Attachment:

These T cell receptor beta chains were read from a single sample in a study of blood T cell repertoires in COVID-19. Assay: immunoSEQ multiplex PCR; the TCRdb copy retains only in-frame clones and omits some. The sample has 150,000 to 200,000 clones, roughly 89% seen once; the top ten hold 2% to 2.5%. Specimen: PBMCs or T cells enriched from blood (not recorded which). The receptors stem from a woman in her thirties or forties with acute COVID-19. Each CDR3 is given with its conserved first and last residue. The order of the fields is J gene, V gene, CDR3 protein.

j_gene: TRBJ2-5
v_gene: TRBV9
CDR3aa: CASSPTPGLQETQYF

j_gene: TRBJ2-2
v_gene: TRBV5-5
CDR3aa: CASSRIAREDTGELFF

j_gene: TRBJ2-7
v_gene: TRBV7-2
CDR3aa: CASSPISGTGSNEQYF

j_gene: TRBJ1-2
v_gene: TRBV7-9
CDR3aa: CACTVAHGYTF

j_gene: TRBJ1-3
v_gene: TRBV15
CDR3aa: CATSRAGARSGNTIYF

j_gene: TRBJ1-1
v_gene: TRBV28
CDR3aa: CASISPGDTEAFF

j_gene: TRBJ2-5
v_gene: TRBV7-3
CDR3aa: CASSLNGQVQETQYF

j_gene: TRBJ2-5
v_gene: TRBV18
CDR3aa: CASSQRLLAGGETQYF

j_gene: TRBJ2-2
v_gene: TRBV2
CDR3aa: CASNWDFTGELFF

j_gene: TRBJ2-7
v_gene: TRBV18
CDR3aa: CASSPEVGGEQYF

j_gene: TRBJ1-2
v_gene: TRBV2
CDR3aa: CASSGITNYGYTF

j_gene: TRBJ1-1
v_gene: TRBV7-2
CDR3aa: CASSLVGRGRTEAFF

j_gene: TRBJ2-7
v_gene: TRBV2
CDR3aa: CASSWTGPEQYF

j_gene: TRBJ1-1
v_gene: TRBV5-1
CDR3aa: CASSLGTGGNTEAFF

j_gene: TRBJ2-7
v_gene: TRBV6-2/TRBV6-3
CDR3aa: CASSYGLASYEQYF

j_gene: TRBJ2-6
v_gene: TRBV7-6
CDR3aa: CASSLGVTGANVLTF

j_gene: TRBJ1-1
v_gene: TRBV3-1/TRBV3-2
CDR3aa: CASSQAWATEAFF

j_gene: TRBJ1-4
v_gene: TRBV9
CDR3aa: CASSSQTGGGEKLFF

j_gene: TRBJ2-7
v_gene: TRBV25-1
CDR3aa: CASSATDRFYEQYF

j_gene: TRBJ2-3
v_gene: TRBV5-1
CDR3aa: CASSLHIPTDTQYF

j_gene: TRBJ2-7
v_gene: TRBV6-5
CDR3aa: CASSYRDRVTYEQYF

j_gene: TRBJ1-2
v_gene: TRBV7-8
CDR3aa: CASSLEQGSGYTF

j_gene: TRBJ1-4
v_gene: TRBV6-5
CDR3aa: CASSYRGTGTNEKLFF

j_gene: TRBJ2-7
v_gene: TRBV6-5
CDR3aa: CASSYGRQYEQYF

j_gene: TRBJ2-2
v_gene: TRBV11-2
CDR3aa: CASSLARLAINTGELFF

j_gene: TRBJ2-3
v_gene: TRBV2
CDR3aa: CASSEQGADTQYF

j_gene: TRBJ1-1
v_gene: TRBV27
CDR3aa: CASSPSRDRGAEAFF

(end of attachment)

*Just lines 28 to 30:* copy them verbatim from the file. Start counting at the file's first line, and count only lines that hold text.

CDR3aa: CASNWDFTGELFF

j_gene: TRBJ2-7
v_gene: TRBV18